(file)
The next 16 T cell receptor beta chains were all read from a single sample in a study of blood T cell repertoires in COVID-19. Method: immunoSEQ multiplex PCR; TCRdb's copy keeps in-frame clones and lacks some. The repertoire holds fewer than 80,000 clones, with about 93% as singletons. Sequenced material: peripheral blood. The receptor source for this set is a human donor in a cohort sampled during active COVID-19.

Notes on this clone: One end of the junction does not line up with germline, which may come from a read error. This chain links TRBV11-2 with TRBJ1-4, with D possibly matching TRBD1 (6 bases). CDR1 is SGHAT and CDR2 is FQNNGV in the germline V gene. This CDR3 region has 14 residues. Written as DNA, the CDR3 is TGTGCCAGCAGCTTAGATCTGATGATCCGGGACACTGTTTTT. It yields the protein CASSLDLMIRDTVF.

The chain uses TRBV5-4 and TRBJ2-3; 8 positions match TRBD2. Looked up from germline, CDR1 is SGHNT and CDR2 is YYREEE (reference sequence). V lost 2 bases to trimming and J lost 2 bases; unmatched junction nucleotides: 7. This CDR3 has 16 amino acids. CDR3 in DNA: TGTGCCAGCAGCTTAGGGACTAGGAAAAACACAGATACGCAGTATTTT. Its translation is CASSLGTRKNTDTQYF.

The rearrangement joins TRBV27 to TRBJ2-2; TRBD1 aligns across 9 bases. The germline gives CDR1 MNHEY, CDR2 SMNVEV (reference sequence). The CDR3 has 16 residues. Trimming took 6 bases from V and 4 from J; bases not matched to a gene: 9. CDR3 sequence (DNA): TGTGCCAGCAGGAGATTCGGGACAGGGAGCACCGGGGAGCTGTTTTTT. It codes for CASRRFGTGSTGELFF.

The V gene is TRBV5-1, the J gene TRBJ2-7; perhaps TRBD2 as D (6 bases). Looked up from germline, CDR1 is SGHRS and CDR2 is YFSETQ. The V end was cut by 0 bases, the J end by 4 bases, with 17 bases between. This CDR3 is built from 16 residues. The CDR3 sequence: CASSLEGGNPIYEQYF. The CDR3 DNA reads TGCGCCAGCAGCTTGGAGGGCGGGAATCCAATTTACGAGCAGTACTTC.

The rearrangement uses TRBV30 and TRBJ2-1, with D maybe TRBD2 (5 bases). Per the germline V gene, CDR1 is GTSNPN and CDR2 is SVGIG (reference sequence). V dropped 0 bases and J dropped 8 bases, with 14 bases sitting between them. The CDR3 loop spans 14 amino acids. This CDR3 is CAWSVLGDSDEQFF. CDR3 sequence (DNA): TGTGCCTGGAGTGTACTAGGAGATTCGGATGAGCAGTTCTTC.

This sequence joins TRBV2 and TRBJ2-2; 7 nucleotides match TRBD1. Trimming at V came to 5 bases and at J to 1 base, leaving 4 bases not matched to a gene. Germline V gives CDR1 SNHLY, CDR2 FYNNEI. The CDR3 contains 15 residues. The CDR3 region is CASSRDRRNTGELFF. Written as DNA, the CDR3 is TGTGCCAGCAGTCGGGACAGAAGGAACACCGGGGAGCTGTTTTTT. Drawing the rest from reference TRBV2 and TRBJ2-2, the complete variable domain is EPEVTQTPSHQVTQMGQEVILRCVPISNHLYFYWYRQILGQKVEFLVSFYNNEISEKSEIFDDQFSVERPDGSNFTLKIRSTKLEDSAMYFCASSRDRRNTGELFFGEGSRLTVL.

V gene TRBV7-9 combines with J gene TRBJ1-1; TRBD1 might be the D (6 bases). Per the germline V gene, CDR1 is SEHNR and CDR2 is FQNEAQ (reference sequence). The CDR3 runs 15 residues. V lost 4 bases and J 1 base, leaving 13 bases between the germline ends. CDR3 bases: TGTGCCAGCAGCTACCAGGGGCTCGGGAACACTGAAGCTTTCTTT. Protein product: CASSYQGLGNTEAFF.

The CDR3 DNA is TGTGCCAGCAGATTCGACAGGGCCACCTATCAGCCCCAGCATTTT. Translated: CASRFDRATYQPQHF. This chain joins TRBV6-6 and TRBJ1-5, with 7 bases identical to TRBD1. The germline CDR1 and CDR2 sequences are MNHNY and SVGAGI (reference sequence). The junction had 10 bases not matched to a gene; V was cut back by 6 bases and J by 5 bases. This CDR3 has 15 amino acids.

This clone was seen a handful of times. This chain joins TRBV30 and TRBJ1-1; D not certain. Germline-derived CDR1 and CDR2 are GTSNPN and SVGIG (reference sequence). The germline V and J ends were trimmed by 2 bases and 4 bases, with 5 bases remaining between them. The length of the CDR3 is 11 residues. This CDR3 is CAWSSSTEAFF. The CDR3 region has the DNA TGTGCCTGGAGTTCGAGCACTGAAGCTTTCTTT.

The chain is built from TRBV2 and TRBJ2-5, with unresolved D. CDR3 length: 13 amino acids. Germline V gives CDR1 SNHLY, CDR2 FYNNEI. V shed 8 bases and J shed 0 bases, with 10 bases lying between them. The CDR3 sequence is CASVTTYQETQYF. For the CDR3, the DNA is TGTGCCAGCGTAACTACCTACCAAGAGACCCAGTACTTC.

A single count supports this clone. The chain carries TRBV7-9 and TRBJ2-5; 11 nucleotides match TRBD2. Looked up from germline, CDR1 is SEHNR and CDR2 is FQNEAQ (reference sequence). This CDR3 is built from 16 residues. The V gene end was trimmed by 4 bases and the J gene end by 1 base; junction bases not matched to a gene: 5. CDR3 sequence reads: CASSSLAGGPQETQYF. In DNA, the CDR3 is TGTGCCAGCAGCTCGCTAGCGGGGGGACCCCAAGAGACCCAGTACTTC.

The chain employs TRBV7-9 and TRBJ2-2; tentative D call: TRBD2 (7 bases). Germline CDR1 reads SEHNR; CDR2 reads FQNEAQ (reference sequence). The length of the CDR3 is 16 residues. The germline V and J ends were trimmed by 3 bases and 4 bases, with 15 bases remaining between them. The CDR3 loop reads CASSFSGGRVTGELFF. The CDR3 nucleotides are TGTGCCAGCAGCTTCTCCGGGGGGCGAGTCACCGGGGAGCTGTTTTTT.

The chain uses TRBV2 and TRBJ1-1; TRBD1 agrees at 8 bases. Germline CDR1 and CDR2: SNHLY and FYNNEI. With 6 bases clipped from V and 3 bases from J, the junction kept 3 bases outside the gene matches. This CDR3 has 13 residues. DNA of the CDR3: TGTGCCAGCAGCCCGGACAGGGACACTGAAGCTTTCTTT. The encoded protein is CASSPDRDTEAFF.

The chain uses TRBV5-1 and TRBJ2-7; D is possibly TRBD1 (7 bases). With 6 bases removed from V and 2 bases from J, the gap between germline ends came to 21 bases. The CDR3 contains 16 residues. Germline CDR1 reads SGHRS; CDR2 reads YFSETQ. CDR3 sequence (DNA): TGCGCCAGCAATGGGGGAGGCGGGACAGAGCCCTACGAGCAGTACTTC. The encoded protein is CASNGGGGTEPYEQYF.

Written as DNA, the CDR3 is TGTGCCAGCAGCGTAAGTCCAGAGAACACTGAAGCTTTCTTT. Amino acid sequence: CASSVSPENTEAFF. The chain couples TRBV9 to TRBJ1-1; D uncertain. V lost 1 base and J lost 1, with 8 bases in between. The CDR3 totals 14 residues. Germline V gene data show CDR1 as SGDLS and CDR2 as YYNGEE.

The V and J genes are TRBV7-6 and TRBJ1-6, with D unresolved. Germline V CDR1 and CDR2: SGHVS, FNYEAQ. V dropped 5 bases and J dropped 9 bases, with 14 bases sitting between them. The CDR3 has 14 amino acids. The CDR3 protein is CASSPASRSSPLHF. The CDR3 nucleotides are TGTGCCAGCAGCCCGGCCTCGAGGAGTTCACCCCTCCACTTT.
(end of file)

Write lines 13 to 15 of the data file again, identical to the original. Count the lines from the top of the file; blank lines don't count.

The chain employs TRBV7-9 and TRBJ2-2; tentative D call: TRBD2 (7 bases). Germline CDR1 reads SEHNR; CDR2 reads FQNEAQ (reference sequence). The length of the CDR3 is 16 residues. The germline V and J ends were trimmed by 3 bases and 4 bases, with 15 bases remaining between them. The CDR3 loop reads CASSFSGGRVTGELFF. The CDR3 nucleotides are TGTGCCAGCAGCTTCTCCGGGGGGCGAGTCACCGGGGAGCTGTTTTTT.

The chain uses TRBV2 and TRBJ1-1; TRBD1 agrees at 8 bases. Germline CDR1 and CDR2: SNHLY and FYNNEI. With 6 bases clipped from V and 3 bases from J, the junction kept 3 bases outside the gene matches. This CDR3 has 13 residues. DNA of the CDR3: TGTGCCAGCAGCCCGGACAGGGACACTGAAGCTTTCTTT. The encoded protein is CASSPDRDTEAFF.

The chain uses TRBV5-1 and TRBJ2-7; D is possibly TRBD1 (7 bases). With 6 bases removed from V and 2 bases from J, the gap between germline ends came to 21 bases. The CDR3 contains 16 residues. Germline CDR1 reads SGHRS; CDR2 reads YFSETQ. CDR3 sequence (DNA): TGCGCCAGCAATGGGGGAGGCGGGACAGAGCCCTACGAGCAGTACTTC. The encoded protein is CASNGGGGTEPYEQYF.